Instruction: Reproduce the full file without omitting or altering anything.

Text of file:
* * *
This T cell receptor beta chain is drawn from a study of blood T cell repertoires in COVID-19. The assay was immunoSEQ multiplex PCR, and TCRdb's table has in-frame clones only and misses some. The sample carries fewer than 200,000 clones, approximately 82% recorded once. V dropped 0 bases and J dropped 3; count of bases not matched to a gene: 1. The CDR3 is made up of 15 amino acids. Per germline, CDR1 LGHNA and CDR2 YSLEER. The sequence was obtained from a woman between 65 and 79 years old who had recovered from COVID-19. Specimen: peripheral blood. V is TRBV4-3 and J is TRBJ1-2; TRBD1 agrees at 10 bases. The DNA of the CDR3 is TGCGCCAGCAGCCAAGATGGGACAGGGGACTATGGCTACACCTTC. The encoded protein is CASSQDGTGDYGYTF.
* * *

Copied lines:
This T cell receptor beta chain is drawn from a study of blood T cell repertoires in COVID-19. The assay was immunoSEQ multiplex PCR, and TCRdb's table has in-frame clones only and misses some. The sample carries fewer than 200,000 clones, approximately 82% recorded once. V dropped 0 bases and J dropped 3; count of bases not matched to a gene: 1. The CDR3 is made up of 15 amino acids. Per germline, CDR1 LGHNA and CDR2 YSLEER. The sequence was obtained from a woman between 65 and 79 years old who had recovered from COVID-19. Specimen: peripheral blood. V is TRBV4-3 and J is TRBJ1-2; TRBD1 agrees at 10 bases. The DNA of the CDR3 is TGCGCCAGCAGCCAAGATGGGACAGGGGACTATGGCTACACCTTC. The encoded protein is CASSQDGTGDYGYTF.